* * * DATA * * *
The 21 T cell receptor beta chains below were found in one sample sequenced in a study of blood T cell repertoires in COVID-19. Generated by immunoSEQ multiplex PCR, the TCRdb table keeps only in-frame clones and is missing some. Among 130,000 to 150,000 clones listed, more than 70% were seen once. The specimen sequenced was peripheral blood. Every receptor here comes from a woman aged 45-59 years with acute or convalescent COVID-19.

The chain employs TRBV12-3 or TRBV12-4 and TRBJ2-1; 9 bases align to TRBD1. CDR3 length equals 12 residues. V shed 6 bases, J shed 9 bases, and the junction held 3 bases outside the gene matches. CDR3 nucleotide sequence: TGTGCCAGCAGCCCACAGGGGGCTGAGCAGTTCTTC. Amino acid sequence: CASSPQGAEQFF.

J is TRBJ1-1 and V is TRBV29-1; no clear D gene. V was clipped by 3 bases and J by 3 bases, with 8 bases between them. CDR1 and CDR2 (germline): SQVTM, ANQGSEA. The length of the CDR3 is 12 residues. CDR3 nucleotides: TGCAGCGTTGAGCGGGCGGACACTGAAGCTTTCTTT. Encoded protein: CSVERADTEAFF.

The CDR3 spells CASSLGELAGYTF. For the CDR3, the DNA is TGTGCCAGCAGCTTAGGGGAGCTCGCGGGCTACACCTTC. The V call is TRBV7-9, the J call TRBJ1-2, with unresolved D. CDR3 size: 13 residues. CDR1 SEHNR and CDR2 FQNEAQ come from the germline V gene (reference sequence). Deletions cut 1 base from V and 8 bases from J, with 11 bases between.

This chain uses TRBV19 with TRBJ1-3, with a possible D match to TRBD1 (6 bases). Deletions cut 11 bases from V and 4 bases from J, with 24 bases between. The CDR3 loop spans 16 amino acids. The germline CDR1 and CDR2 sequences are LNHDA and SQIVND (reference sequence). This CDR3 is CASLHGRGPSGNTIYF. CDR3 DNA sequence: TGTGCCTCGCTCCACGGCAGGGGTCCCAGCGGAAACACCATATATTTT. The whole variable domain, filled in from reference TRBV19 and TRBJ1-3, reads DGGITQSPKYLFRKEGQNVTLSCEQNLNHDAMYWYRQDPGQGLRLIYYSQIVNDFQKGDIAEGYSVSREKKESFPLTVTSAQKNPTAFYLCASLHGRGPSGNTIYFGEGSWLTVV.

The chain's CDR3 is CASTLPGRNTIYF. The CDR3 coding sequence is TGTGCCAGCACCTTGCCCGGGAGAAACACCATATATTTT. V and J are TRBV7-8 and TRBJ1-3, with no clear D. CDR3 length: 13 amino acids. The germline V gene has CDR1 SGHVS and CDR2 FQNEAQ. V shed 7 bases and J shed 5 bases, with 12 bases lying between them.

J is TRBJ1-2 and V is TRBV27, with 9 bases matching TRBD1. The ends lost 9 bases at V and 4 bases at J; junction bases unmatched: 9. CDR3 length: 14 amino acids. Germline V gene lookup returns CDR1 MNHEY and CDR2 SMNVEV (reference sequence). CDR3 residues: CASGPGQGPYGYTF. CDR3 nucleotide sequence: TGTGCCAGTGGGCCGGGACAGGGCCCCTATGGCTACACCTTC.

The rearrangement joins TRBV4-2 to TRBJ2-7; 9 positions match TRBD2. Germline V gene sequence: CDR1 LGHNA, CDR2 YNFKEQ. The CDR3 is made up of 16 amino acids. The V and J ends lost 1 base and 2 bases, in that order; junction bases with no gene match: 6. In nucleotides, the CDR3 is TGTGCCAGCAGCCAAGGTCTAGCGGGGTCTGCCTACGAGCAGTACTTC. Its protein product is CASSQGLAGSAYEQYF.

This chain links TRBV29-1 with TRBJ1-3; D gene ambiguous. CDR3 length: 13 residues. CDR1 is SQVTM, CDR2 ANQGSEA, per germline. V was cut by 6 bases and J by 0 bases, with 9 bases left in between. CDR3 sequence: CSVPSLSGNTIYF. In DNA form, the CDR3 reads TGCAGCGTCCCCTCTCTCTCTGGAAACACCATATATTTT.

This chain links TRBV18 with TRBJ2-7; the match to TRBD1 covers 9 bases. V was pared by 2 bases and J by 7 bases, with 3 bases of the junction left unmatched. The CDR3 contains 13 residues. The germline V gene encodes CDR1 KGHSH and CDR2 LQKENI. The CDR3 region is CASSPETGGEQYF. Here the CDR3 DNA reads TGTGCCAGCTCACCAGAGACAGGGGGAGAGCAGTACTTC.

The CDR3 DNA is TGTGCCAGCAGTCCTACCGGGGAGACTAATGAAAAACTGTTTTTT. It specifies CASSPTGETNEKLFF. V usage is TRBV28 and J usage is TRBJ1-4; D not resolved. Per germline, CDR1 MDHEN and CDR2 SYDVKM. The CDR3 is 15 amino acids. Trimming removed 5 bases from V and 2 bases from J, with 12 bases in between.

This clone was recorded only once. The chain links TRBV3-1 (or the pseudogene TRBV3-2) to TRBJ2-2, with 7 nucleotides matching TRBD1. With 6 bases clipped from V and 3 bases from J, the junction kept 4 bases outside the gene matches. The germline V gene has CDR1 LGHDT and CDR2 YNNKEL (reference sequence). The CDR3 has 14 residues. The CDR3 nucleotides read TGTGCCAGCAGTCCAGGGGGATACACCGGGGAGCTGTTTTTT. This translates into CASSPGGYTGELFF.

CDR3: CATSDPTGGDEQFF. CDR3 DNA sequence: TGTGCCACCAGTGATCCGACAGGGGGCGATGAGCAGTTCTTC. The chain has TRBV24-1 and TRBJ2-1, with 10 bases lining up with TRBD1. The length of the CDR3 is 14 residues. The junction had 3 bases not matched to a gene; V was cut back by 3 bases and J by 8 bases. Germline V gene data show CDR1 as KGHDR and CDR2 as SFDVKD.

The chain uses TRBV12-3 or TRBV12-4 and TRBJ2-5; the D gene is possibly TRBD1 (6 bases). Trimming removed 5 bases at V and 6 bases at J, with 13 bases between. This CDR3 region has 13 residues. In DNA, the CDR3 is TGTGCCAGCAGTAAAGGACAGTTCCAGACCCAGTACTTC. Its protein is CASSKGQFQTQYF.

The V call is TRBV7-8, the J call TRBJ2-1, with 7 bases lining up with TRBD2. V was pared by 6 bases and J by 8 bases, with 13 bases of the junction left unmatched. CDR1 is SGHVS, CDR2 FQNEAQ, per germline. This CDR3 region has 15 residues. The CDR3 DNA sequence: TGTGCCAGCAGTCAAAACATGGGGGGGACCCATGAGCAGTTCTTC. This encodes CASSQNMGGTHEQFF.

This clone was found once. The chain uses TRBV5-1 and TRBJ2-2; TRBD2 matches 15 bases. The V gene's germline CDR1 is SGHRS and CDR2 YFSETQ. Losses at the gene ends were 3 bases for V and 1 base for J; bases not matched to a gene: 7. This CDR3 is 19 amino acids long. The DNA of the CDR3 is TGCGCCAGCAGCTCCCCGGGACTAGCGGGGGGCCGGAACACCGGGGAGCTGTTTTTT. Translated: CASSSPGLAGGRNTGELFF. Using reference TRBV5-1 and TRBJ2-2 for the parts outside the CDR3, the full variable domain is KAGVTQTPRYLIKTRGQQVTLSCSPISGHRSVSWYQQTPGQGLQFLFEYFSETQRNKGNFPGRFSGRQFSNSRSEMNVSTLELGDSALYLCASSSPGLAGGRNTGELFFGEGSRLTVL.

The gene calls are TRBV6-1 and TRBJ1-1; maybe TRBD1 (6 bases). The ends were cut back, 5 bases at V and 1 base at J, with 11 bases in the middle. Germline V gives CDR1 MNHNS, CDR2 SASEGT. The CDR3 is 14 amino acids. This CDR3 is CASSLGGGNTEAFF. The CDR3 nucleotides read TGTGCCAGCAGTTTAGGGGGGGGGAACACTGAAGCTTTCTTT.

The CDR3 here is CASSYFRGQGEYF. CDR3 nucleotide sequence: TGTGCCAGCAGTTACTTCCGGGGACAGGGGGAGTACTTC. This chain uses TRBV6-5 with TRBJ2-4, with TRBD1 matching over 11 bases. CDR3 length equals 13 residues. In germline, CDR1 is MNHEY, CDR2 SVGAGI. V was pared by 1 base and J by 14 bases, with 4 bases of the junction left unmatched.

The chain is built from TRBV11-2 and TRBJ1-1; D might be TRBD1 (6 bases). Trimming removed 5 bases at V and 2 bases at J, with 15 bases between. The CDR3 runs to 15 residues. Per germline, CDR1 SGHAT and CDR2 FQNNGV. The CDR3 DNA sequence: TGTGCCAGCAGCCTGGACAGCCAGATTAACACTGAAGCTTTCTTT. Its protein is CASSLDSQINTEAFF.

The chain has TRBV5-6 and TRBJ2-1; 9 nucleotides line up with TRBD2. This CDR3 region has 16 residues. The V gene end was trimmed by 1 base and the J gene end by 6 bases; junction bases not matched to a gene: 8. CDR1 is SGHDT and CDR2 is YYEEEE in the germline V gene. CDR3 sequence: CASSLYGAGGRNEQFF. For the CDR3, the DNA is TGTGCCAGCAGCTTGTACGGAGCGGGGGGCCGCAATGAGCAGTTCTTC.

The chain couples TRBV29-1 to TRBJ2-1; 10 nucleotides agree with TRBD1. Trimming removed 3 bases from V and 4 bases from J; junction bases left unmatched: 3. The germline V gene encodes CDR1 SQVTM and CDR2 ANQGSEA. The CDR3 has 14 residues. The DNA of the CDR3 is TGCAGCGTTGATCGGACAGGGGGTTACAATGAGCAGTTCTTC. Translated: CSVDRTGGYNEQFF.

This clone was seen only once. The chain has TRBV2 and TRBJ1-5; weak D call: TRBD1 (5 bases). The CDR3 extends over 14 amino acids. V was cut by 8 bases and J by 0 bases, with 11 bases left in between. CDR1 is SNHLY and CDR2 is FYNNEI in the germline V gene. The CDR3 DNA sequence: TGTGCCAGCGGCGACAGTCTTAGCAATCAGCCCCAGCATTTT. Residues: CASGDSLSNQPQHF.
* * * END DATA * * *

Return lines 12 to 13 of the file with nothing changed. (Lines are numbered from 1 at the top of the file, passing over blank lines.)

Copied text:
This clone was recorded only once. The chain links TRBV3-1 (or the pseudogene TRBV3-2) to TRBJ2-2, with 7 nucleotides matching TRBD1. With 6 bases clipped from V and 3 bases from J, the junction kept 4 bases outside the gene matches. The germline V gene has CDR1 LGHDT and CDR2 YNNKEL (reference sequence). The CDR3 has 14 residues. The CDR3 nucleotides read TGTGCCAGCAGTCCAGGGGGATACACCGGGGAGCTGTTTTTT. This translates into CASSPGGYTGELFF.

CDR3: CATSDPTGGDEQFF. CDR3 DNA sequence: TGTGCCACCAGTGATCCGACAGGGGGCGATGAGCAGTTCTTC. The chain has TRBV24-1 and TRBJ2-1, with 10 bases lining up with TRBD1. The length of the CDR3 is 14 residues. The junction had 3 bases not matched to a gene; V was cut back by 3 bases and J by 8 bases. Germline V gene data show CDR1 as KGHDR and CDR2 as SFDVKD.